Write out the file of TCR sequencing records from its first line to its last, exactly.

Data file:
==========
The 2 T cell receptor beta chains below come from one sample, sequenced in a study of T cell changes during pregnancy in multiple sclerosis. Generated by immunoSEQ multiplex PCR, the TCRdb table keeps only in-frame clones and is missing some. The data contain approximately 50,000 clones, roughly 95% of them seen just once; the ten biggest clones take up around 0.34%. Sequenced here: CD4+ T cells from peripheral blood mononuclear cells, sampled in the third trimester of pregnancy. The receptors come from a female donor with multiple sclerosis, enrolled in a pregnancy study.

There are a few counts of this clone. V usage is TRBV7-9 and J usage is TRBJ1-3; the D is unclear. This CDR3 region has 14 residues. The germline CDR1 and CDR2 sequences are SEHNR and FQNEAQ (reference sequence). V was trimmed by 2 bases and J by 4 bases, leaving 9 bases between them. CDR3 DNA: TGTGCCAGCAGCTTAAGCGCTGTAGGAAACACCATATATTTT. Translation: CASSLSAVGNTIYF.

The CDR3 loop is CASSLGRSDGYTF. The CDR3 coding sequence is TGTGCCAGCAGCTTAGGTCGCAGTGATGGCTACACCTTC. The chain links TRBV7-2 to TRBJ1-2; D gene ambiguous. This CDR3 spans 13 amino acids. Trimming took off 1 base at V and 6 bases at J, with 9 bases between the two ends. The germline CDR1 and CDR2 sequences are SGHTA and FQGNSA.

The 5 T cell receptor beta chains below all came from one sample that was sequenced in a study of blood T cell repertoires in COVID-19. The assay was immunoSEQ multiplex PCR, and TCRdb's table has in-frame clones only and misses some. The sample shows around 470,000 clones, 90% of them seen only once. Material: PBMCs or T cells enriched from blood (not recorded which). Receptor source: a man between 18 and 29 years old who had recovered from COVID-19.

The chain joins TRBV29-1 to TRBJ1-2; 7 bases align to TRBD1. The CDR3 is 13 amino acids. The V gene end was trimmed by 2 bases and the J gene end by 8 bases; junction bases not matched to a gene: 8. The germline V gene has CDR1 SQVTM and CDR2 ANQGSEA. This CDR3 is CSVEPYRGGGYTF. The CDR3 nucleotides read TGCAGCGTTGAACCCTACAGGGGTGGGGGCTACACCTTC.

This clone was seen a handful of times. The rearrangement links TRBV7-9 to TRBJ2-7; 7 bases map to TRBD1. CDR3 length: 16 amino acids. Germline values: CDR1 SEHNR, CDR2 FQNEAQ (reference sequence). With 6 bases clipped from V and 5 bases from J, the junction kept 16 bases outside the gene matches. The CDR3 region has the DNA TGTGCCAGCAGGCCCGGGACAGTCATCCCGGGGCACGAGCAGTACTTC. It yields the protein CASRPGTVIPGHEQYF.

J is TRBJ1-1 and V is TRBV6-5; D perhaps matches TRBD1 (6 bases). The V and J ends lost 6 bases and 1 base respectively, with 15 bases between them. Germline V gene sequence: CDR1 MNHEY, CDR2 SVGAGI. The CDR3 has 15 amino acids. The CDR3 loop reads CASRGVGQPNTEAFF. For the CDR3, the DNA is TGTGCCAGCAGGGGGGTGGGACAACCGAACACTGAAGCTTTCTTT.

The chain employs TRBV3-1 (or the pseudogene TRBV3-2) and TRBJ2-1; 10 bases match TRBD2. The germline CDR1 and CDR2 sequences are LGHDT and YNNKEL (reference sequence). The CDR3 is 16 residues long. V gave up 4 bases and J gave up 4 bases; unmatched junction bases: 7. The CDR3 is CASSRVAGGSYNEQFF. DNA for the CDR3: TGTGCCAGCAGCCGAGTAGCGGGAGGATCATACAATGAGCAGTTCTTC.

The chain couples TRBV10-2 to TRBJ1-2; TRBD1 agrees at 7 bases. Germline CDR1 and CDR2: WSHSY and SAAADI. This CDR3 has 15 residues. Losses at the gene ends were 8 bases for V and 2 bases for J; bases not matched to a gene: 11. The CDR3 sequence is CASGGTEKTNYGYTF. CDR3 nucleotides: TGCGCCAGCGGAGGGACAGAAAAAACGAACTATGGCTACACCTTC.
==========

The 2 T cell receptor beta chains below come from one sample, sequenced in a study of T cell changes during pregnancy in multiple sclerosis. Generated by immunoSEQ multiplex PCR, the TCRdb table keeps only in-frame clones and is missing some. The data contain approximately 50,000 clones, roughly 95% of them seen just once; the ten biggest clones take up around 0.34%. Sequenced here: CD4+ T cells from peripheral blood mononuclear cells, sampled in the third trimester of pregnancy. The receptors come from a female donor with multiple sclerosis, enrolled in a pregnancy study.

There are a few counts of this clone. V usage is TRBV7-9 and J usage is TRBJ1-3; the D is unclear. This CDR3 region has 14 residues. The germline CDR1 and CDR2 sequences are SEHNR and FQNEAQ (reference sequence). V was trimmed by 2 bases and J by 4 bases, leaving 9 bases between them. CDR3 DNA: TGTGCCAGCAGCTTAAGCGCTGTAGGAAACACCATATATTTT. Translation: CASSLSAVGNTIYF.

The CDR3 loop is CASSLGRSDGYTF. The CDR3 coding sequence is TGTGCCAGCAGCTTAGGTCGCAGTGATGGCTACACCTTC. The chain links TRBV7-2 to TRBJ1-2; D gene ambiguous. This CDR3 spans 13 amino acids. Trimming took off 1 base at V and 6 bases at J, with 9 bases between the two ends. The germline CDR1 and CDR2 sequences are SGHTA and FQGNSA.

The 5 T cell receptor beta chains below all came from one sample that was sequenced in a study of blood T cell repertoires in COVID-19. The assay was immunoSEQ multiplex PCR, and TCRdb's table has in-frame clones only and misses some. The sample shows around 470,000 clones, 90% of them seen only once. Material: PBMCs or T cells enriched from blood (not recorded which). Receptor source: a man between 18 and 29 years old who had recovered from COVID-19.

The chain joins TRBV29-1 to TRBJ1-2; 7 bases align to TRBD1. The CDR3 is 13 amino acids. The V gene end was trimmed by 2 bases and the J gene end by 8 bases; junction bases not matched to a gene: 8. The germline V gene has CDR1 SQVTM and CDR2 ANQGSEA. This CDR3 is CSVEPYRGGGYTF. The CDR3 nucleotides read TGCAGCGTTGAACCCTACAGGGGTGGGGGCTACACCTTC.

This clone was seen a handful of times. The rearrangement links TRBV7-9 to TRBJ2-7; 7 bases map to TRBD1. CDR3 length: 16 amino acids. Germline values: CDR1 SEHNR, CDR2 FQNEAQ (reference sequence). With 6 bases clipped from V and 5 bases from J, the junction kept 16 bases outside the gene matches. The CDR3 region has the DNA TGTGCCAGCAGGCCCGGGACAGTCATCCCGGGGCACGAGCAGTACTTC. It yields the protein CASRPGTVIPGHEQYF.

J is TRBJ1-1 and V is TRBV6-5; D perhaps matches TRBD1 (6 bases). The V and J ends lost 6 bases and 1 base respectively, with 15 bases between them. Germline V gene sequence: CDR1 MNHEY, CDR2 SVGAGI. The CDR3 has 15 amino acids. The CDR3 loop reads CASRGVGQPNTEAFF. For the CDR3, the DNA is TGTGCCAGCAGGGGGGTGGGACAACCGAACACTGAAGCTTTCTTT.

The chain employs TRBV3-1 (or the pseudogene TRBV3-2) and TRBJ2-1; 10 bases match TRBD2. The germline CDR1 and CDR2 sequences are LGHDT and YNNKEL (reference sequence). The CDR3 is 16 residues long. V gave up 4 bases and J gave up 4 bases; unmatched junction bases: 7. The CDR3 is CASSRVAGGSYNEQFF. DNA for the CDR3: TGTGCCAGCAGCCGAGTAGCGGGAGGATCATACAATGAGCAGTTCTTC.

The chain couples TRBV10-2 to TRBJ1-2; TRBD1 agrees at 7 bases. Germline CDR1 and CDR2: WSHSY and SAAADI. This CDR3 has 15 residues. Losses at the gene ends were 8 bases for V and 2 bases for J; bases not matched to a gene: 11. The CDR3 sequence is CASGGTEKTNYGYTF. CDR3 nucleotides: TGCGCCAGCGGAGGGACAGAAAAAACGAACTATGGCTACACCTTC.